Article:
Unsurprisingly, formal interest in bids for 2036 and 2040 remains immature, although some moves have been made. London mayor Sadiq Khan said during his reelection campaign earlier this year that he would investigate another bid for the British capital – most likely in deeper partnership with other parts of the UK. India and Indonesia will probably retain an interest, having ventured bids for 2032.

Germany’s Rhine-Ruhr region could also renew its candidacy, and it does not take much to speculate on the kind of local European partnerships that could produce similar campaigns in places like Scandinavia or the Benelux region. The Middle East would also be unchartered territory for the IOC.

The Qatari capital of Doha will host the Asian Games in 2030, ahead of its Saudi Arabian counterpart, Riyadh, in 2034. In June the Saudi Arabian Olympic Committee (SAOC) signed a memorandum of understanding with the planned US$500 billion city of Neom, itself envisaged as a future beacon for overseas rights holders.

The run of upcoming hosts suggests the IOC is pursuing operational certainty and capacity, particularly after the budgetary and political difficulties that brewed in the run-up to Rio 2016.

“I think the IOC is probably out of the risk business,” says Payne, “because of what went on in Brazil.” Still, that bid for strategic control could be accompanied by more vigorous input from partners.

“The environment, human rights, social justice, gender balance, etc are all a necessary part of our lives and it is great that these discussions are happening in public and very often today,” says Fort. “When it comes to global events, there are many implications and areas of risk to all the different constituents involved with it. The selection of a host country, how the venues are built, human rights, how sustainable are the events, LGBTQI+ rights, etc, it all can add value or create challenges for sponsors.

“Today, sponsors are not involved in the selection of host countries, but I expect them to become a lot more active in this area.”

The selection of a host country, how the venues are built, human rights, how sustainable are the events, LGBTQI+ rights, etc, it all can add value or create challenges for sponsors. Today, sponsors are not involved in the selection of host countries, but I expect them to become a lot more active in this area.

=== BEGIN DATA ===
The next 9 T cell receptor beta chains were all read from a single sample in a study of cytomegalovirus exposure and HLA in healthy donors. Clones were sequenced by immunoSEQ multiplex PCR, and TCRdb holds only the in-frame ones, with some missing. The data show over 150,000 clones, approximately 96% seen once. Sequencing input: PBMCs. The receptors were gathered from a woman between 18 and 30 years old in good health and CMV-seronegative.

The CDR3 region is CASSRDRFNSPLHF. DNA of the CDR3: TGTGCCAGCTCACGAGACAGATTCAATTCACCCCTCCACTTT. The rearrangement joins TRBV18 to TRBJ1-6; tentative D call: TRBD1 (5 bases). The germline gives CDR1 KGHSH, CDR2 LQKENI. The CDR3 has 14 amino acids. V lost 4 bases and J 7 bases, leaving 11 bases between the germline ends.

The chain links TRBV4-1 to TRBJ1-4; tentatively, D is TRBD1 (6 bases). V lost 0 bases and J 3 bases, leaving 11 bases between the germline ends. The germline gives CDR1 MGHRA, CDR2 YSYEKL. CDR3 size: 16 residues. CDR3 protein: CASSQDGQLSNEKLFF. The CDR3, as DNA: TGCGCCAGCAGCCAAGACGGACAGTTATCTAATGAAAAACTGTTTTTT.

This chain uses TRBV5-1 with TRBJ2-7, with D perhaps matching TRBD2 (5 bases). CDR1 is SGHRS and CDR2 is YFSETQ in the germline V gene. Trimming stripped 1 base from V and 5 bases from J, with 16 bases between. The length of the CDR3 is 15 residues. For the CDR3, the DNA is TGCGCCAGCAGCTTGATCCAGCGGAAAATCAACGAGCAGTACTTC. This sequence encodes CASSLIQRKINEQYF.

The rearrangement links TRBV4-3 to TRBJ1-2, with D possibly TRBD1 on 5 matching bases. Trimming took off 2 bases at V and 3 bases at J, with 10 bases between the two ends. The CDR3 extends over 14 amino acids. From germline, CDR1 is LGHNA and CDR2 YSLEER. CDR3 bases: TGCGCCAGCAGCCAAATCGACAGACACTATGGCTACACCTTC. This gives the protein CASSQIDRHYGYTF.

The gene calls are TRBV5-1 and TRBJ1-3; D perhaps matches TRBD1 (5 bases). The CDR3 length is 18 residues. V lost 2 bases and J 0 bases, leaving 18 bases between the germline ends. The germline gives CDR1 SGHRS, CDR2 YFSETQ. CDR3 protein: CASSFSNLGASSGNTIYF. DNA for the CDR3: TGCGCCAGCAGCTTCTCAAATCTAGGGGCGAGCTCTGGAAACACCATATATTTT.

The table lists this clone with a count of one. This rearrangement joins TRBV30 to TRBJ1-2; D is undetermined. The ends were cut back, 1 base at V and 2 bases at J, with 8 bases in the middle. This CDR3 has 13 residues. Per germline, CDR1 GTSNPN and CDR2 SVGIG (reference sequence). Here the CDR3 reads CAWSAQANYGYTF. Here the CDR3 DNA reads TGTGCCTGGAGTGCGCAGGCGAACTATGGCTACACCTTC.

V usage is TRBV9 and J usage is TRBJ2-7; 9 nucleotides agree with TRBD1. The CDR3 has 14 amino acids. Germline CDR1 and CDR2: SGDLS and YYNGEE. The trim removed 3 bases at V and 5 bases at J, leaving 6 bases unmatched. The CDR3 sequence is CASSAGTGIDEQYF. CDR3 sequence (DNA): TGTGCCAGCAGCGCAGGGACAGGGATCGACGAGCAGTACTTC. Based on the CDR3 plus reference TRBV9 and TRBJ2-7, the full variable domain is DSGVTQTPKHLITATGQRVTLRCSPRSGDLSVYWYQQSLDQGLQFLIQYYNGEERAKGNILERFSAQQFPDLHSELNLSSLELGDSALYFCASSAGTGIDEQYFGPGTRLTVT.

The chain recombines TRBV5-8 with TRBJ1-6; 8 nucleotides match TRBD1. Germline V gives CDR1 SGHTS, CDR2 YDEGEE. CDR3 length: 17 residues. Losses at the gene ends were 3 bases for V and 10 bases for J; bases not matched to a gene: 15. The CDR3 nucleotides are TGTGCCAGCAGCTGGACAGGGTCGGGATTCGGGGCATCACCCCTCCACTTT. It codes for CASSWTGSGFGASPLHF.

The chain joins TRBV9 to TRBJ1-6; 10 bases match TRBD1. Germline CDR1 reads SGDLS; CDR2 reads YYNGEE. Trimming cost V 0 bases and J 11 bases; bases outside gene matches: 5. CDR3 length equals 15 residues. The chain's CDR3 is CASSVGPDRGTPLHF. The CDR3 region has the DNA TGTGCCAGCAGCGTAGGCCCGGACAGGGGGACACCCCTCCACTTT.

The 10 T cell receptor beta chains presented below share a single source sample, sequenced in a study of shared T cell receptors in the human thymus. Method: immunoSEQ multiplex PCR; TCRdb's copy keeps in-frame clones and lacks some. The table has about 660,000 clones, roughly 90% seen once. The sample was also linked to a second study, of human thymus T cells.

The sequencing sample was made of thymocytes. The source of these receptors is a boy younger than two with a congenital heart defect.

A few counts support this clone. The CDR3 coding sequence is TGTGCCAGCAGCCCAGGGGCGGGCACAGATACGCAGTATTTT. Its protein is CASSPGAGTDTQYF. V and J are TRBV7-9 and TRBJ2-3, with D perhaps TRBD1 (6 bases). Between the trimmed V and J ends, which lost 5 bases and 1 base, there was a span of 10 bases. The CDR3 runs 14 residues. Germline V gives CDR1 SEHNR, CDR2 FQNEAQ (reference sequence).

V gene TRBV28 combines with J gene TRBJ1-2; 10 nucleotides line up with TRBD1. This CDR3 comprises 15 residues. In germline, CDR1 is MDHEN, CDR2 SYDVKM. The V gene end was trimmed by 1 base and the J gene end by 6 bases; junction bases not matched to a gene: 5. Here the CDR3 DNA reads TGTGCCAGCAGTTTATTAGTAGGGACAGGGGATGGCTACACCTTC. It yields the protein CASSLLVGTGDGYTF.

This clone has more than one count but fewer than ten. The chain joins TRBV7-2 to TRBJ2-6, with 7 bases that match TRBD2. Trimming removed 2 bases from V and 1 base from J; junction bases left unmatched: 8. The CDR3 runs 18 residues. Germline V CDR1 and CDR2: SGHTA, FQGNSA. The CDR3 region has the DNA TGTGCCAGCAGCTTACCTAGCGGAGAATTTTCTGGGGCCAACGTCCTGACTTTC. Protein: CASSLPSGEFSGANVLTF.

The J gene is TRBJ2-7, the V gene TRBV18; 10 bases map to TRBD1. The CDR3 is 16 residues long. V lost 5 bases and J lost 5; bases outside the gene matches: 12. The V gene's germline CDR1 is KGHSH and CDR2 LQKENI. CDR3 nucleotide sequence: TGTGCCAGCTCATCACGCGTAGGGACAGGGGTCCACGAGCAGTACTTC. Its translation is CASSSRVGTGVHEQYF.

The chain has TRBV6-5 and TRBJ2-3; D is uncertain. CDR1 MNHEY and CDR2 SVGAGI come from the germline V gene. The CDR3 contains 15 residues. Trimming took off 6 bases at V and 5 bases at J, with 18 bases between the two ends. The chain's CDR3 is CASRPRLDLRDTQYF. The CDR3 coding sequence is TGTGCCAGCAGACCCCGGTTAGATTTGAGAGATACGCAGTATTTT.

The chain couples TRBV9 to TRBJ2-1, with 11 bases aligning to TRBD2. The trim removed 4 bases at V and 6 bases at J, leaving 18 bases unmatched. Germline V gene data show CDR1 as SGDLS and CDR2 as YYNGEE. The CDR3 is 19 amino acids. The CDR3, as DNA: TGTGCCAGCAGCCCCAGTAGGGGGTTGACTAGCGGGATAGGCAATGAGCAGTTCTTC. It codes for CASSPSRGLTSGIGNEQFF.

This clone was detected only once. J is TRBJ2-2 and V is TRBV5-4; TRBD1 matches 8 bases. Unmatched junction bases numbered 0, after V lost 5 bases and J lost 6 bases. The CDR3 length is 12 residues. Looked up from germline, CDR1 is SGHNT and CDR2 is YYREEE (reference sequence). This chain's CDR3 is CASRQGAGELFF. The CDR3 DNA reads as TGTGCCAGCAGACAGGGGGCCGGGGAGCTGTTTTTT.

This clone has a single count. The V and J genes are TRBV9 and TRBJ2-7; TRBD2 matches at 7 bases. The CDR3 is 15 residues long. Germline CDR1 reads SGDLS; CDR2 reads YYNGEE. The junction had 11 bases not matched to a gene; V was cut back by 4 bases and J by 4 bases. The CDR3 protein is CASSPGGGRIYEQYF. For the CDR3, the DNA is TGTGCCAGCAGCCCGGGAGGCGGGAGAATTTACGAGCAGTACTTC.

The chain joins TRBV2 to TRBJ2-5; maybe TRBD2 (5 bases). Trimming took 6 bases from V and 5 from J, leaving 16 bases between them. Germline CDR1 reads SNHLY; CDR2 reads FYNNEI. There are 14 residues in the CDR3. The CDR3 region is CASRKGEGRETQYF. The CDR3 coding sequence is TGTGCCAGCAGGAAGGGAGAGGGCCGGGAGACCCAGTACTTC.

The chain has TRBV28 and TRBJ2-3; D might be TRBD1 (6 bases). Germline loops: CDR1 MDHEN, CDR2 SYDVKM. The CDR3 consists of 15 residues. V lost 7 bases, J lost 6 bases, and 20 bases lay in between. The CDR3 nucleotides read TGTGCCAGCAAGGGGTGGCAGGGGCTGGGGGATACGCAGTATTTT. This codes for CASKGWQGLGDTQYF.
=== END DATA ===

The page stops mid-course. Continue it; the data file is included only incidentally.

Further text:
Ricardo Fort, partnership consultant and Coca-Cola’s long-time global head of sponsorship, 

Terrence Burns also believes that social concerns could be brought to bear on future staging decisions.

“Beyond technical legacy and sustainability – eg, venues that are self-sustaining beyond the Games and will not become white elephants – I think the IOC’s focus will evolve more towards the ‘human legacy’ of the Games on the host city’s and nation’s people,” he says.

“Issues such as human rights, for example, will no longer be ‘off limits’ in future host city discussions and preparations. Younger consumers will not allow it. They will be – and are – demanding more. Properties such as the Olympics and the World Cup will need to work hard to deliver demonstrable public and cultural and social benefit beyond the ‘feel-good’ short-term high of the events themselves.”

Meanwhile, the Games will continue to grow in other ways. Payne sees the biggest opportunity for the Olympics in building fan groups around digital content and media, either in different regions or around individual sports.

“The IOC’s early launch of the Olympic Channel, the idea was great, it had a few teething problems – but it’s evolving now to a place that I think is very exciting,” he says. “And being an overall hub and gateway to content engagement and distribution.

“By a decade from now, if not a lot sooner, you will have your completely customised, personal engagement channel. And that means the IOC will be connecting and engaging with each Olympic fan one on one. Four billion of them.”

The value of that potential is reflected, to an extent, in long-term sponsorship deals but its implications for the Olympics as a media experience will take some time to unfold. “The important thing is for everybody to understand what the potential is, to be flexible,” adds Payne.

An accelerating shift towards cloud-based workflows – Olympic Broadcasting Services (OBS) is now using the Alibaba Cloud as part of the Chinese group’s TOP sponsorship deal – will decentralise storytelling away from the International Broadcast Centre. More and more content will be delivered from remote sites across the host city, or around the world, expanding the footprint of the event and adding an array of new voices.